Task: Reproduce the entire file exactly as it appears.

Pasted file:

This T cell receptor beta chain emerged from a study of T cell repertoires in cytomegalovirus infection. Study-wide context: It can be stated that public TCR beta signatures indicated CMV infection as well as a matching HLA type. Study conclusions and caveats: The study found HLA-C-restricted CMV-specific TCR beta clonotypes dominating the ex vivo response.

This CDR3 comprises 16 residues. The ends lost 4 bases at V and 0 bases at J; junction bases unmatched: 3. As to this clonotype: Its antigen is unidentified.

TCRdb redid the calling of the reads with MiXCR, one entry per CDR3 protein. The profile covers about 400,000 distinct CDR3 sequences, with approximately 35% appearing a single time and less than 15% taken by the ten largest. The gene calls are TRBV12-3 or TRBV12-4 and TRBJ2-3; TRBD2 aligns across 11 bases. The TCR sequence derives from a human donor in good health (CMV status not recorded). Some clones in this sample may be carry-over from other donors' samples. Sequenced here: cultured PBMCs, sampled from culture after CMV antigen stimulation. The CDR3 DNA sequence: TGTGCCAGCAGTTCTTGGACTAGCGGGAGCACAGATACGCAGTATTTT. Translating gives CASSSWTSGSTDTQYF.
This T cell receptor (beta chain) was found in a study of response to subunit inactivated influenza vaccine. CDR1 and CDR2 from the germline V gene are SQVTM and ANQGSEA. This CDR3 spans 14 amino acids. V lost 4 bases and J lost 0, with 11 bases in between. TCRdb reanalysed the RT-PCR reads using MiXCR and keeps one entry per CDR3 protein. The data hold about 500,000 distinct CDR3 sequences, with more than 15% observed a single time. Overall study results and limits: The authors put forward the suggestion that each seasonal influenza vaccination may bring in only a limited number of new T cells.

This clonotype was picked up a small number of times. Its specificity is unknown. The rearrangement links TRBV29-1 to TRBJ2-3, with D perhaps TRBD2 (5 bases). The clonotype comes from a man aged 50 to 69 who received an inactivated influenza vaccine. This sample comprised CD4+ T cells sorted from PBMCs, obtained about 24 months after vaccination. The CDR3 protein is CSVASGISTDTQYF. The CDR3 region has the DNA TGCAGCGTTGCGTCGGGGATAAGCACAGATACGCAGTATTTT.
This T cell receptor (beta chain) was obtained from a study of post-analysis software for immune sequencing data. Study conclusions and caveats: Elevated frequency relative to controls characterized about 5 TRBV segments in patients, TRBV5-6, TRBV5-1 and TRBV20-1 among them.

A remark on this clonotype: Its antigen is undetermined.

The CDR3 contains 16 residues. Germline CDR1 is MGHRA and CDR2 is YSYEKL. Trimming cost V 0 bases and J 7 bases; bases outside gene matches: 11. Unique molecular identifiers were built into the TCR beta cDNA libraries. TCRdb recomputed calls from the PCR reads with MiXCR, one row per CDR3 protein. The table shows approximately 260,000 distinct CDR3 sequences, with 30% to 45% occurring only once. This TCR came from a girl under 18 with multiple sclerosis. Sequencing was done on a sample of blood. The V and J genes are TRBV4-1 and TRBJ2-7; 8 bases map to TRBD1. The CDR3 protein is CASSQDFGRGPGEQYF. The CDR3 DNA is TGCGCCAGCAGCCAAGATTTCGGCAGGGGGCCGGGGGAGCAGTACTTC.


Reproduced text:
This T cell receptor beta chain emerged from a study of T cell repertoires in cytomegalovirus infection. Study-wide context: It can be stated that public TCR beta signatures indicated CMV infection as well as a matching HLA type. Study conclusions and caveats: The study found HLA-C-restricted CMV-specific TCR beta clonotypes dominating the ex vivo response.

This CDR3 comprises 16 residues. The ends lost 4 bases at V and 0 bases at J; junction bases unmatched: 3. As to this clonotype: Its antigen is unidentified.

TCRdb redid the calling of the reads with MiXCR, one entry per CDR3 protein. The profile covers about 400,000 distinct CDR3 sequences, with approximately 35% appearing a single time and less than 15% taken by the ten largest. The gene calls are TRBV12-3 or TRBV12-4 and TRBJ2-3; TRBD2 aligns across 11 bases. The TCR sequence derives from a human donor in good health (CMV status not recorded). Some clones in this sample may be carry-over from other donors' samples. Sequenced here: cultured PBMCs, sampled from culture after CMV antigen stimulation. The CDR3 DNA sequence: TGTGCCAGCAGTTCTTGGACTAGCGGGAGCACAGATACGCAGTATTTT. Translating gives CASSSWTSGSTDTQYF.
This T cell receptor (beta chain) was found in a study of response to subunit inactivated influenza vaccine. CDR1 and CDR2 from the germline V gene are SQVTM and ANQGSEA. This CDR3 spans 14 amino acids. V lost 4 bases and J lost 0, with 11 bases in between. TCRdb reanalysed the RT-PCR reads using MiXCR and keeps one entry per CDR3 protein. The data hold about 500,000 distinct CDR3 sequences, with more than 15% observed a single time. Overall study results and limits: The authors put forward the suggestion that each seasonal influenza vaccination may bring in only a limited number of new T cells.

This clonotype was picked up a small number of times. Its specificity is unknown. The rearrangement links TRBV29-1 to TRBJ2-3, with D perhaps TRBD2 (5 bases). The clonotype comes from a man aged 50 to 69 who received an inactivated influenza vaccine. This sample comprised CD4+ T cells sorted from PBMCs, obtained about 24 months after vaccination. The CDR3 protein is CSVASGISTDTQYF. The CDR3 region has the DNA TGCAGCGTTGCGTCGGGGATAAGCACAGATACGCAGTATTTT.
This T cell receptor (beta chain) was obtained from a study of post-analysis software for immune sequencing data. Study conclusions and caveats: Elevated frequency relative to controls characterized about 5 TRBV segments in patients, TRBV5-6, TRBV5-1 and TRBV20-1 among them.

A remark on this clonotype: Its antigen is undetermined.

The CDR3 contains 16 residues. Germline CDR1 is MGHRA and CDR2 is YSYEKL. Trimming cost V 0 bases and J 7 bases; bases outside gene matches: 11. Unique molecular identifiers were built into the TCR beta cDNA libraries. TCRdb recomputed calls from the PCR reads with MiXCR, one row per CDR3 protein. The table shows approximately 260,000 distinct CDR3 sequences, with 30% to 45% occurring only once. This TCR came from a girl under 18 with multiple sclerosis. Sequencing was done on a sample of blood. The V and J genes are TRBV4-1 and TRBJ2-7; 8 bases map to TRBD1. The CDR3 protein is CASSQDFGRGPGEQYF. The CDR3 DNA is TGCGCCAGCAGCCAAGATTTCGGCAGGGGGCCGGGGGAGCAGTACTTC.